Not true. In virtually every state, the Court looks only at the best interest of the children. In fact, in California, three different statutes of the Family Code provide that “the court shall not consider the sex, gender identity, gender expression, or sexual orientation of a parent” in determining the best interests of the child. Instead, courts are charged with ensuring the health, safety and welfare of the children and ensuring the children have frequent and continuing contact with both parents. It will look to factors such as: the ethical, emotional, and intellectual guidance a parent gives to their children (the “essence of parenting”), maintaining stability and continuity, and any history of domestic violence, drug abuse, or substance abuse. In some jurisdictions, there is a presumption – sometimes legal and sometimes cultural – of an equal timeshare.
MYTH #5: My wife cheated on me. I have to tell the Court all the details so that it will make favorable rulings for me.
Unless there is more than “she cheated,” the Court will not want to hear about it. All 50 states and the District of Columbia have some form of no-fault divorce. You should check with your local lawyer as to exactly what that means for your divorce. In most states, absent unusual circumstances, even if your spouse cheats on you, it will have no impact on your family law matter. The court will not even want to know the reason for the divorce.
Regarding custody, in general, one spouse’s infidelity is not relevant to the ultimate custody determination. Unless your spouse has introduced your child to a series of boyfriends/girlfriends, engaged in sexual behavior in front of the child, or left a young child home alone to participate in her affair, courts typically do not factor in infidelity in their custody determination.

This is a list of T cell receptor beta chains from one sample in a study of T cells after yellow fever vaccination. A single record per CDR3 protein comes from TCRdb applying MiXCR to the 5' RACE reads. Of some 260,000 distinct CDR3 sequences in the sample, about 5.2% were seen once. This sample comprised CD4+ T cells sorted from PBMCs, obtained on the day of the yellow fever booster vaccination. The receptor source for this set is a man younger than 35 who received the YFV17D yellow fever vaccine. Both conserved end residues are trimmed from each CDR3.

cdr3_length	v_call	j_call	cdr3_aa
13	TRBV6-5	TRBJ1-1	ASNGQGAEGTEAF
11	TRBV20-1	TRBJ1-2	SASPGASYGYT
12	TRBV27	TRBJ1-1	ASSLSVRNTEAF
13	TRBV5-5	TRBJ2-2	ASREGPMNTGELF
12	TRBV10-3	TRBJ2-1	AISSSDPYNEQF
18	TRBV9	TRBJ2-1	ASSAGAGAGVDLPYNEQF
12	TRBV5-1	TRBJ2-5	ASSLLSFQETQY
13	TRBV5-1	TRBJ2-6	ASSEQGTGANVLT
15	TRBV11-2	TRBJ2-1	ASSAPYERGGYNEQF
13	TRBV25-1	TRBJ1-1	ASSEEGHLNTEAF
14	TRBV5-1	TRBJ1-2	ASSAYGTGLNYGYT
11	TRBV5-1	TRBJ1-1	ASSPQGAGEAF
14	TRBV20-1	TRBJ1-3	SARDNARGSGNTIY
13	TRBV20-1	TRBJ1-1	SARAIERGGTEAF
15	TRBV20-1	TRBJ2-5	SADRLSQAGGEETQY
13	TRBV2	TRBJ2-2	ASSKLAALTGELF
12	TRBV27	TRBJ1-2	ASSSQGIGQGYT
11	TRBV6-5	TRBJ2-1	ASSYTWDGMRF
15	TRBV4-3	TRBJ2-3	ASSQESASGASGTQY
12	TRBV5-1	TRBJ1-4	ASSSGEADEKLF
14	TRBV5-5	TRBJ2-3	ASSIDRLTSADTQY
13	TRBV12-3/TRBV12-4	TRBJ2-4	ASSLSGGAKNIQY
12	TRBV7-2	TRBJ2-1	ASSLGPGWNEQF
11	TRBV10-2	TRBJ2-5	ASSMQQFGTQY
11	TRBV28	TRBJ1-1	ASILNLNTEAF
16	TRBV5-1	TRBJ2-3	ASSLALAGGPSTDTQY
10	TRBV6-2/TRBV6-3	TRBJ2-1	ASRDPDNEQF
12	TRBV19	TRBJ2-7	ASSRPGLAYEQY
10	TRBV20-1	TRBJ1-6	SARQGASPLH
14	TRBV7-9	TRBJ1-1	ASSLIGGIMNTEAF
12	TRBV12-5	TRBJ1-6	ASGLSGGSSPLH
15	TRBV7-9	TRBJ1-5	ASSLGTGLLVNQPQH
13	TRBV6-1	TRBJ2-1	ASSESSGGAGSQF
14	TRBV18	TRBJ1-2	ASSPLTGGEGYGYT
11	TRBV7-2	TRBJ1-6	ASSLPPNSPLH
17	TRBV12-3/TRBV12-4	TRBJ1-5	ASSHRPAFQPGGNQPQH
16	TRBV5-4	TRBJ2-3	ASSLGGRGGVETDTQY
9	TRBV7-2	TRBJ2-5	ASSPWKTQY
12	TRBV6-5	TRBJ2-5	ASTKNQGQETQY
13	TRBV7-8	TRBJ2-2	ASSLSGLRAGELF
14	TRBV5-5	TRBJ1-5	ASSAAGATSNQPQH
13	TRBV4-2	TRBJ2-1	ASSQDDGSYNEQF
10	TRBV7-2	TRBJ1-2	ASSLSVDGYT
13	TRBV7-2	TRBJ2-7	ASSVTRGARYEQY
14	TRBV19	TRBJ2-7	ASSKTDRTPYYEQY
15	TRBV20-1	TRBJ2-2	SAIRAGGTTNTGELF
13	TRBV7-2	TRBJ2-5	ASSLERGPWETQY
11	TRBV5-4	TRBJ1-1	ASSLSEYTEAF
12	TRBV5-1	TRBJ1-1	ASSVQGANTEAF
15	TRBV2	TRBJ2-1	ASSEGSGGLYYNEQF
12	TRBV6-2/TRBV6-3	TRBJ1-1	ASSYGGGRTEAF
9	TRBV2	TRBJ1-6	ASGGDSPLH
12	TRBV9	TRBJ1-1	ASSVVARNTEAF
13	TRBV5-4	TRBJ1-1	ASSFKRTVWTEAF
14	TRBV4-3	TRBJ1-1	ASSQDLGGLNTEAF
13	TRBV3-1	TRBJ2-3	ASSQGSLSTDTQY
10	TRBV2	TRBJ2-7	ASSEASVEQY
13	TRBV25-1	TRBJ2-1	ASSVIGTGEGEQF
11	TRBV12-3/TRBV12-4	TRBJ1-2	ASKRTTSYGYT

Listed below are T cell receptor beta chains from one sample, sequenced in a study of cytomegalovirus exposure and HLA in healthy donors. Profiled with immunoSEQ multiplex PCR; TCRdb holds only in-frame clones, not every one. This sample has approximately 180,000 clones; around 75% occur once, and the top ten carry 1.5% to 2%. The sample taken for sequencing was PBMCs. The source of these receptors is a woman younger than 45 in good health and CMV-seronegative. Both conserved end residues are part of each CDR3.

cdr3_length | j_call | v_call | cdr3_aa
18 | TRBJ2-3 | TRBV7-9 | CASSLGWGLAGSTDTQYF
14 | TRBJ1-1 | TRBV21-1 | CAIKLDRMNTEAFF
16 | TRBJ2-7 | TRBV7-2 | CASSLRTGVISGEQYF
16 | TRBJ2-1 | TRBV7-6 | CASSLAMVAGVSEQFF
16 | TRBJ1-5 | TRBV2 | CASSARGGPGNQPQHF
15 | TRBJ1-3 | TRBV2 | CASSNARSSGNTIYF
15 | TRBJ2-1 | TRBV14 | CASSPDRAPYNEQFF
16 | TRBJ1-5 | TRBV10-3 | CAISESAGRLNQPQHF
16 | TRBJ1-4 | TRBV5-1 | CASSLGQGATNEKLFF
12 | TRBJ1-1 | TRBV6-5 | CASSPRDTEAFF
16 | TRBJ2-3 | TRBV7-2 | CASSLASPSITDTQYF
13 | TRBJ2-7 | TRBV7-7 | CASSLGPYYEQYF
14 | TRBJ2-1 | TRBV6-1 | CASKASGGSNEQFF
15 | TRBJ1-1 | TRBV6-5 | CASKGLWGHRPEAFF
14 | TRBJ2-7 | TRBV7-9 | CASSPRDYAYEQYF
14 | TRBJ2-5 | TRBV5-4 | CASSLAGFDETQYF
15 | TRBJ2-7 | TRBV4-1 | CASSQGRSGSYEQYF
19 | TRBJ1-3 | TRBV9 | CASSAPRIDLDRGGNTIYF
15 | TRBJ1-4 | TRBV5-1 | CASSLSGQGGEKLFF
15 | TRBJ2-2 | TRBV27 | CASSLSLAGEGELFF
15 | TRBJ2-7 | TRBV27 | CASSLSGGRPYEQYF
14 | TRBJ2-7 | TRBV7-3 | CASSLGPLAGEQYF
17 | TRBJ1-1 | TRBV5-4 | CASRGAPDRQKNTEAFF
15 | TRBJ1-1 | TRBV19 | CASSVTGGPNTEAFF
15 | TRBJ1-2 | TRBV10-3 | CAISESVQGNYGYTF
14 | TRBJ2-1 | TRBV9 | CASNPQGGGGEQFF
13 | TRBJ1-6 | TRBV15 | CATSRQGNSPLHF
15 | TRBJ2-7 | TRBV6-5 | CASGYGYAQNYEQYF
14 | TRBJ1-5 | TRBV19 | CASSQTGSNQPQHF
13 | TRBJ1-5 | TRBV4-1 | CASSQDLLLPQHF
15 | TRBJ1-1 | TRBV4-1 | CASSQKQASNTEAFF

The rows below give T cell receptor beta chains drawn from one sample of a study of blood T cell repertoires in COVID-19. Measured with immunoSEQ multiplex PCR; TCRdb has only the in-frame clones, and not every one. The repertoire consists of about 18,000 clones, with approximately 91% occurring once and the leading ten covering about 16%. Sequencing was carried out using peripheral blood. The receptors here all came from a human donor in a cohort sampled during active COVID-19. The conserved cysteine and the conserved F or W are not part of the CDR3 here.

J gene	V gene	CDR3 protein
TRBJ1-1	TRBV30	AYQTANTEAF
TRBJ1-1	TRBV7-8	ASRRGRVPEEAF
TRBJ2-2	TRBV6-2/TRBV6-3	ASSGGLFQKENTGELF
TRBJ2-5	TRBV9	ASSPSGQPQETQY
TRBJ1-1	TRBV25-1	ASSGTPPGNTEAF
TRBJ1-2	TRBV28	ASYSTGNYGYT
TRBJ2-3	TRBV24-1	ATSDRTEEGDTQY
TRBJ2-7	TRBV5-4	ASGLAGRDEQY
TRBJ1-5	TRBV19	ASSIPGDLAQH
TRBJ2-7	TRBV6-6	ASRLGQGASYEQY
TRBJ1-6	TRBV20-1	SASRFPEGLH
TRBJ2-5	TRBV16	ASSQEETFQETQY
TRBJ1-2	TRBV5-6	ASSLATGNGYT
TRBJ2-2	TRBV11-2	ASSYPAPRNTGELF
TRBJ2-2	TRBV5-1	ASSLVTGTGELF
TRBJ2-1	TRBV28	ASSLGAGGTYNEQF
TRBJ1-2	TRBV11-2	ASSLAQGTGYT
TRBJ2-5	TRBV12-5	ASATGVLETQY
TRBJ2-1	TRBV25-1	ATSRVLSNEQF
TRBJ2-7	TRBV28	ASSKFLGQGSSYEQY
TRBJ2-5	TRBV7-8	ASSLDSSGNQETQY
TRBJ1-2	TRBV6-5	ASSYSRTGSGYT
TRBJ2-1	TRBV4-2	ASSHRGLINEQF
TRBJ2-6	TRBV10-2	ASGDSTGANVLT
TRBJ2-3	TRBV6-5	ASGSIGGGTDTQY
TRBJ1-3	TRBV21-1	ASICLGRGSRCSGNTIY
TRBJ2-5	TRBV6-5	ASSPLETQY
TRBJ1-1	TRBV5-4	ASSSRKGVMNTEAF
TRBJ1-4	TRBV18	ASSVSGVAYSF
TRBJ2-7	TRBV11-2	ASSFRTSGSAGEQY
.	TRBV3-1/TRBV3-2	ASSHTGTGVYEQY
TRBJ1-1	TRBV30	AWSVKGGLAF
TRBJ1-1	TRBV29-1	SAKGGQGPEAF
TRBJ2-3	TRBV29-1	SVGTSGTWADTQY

With regard to the division of property, in most states, infidelity will usually not affect the division of property. However, even in a community property state, the one situation where cheating may impact the property division is if one spouse uses community property money to pay for dates, living expenses, and/or gifts for their paramour. In that case, the community is entitled to reimbursement from the cheating spouse. In some states, adultery is also considered when determining which party is awarded temporary possession of the family residence.
Concerning spousal support, the import of an extramarital affair really does vary by state. In many states (like California), infidelity has no effect on spousal support. Yes, you may have to pay spousal support to a spouse who cheated on you and is responsible for the end of the marriage. Not fair, but true. In other states, if one spouse can prove the other committed adultery, the offending spouse forfeits obtaining an award of spousal support. Always consult a family law lawyer who practices in your city and state to determine your jurisdiction laws (and how they are applied) before you proceed with a divorce.
Kristen Hirashima is certified as a Specialist in Family Law by The State Bar of California Board of Legal Specialization and the managing partner of Shebby Hirashima LLP. www.shebbyhirashima.com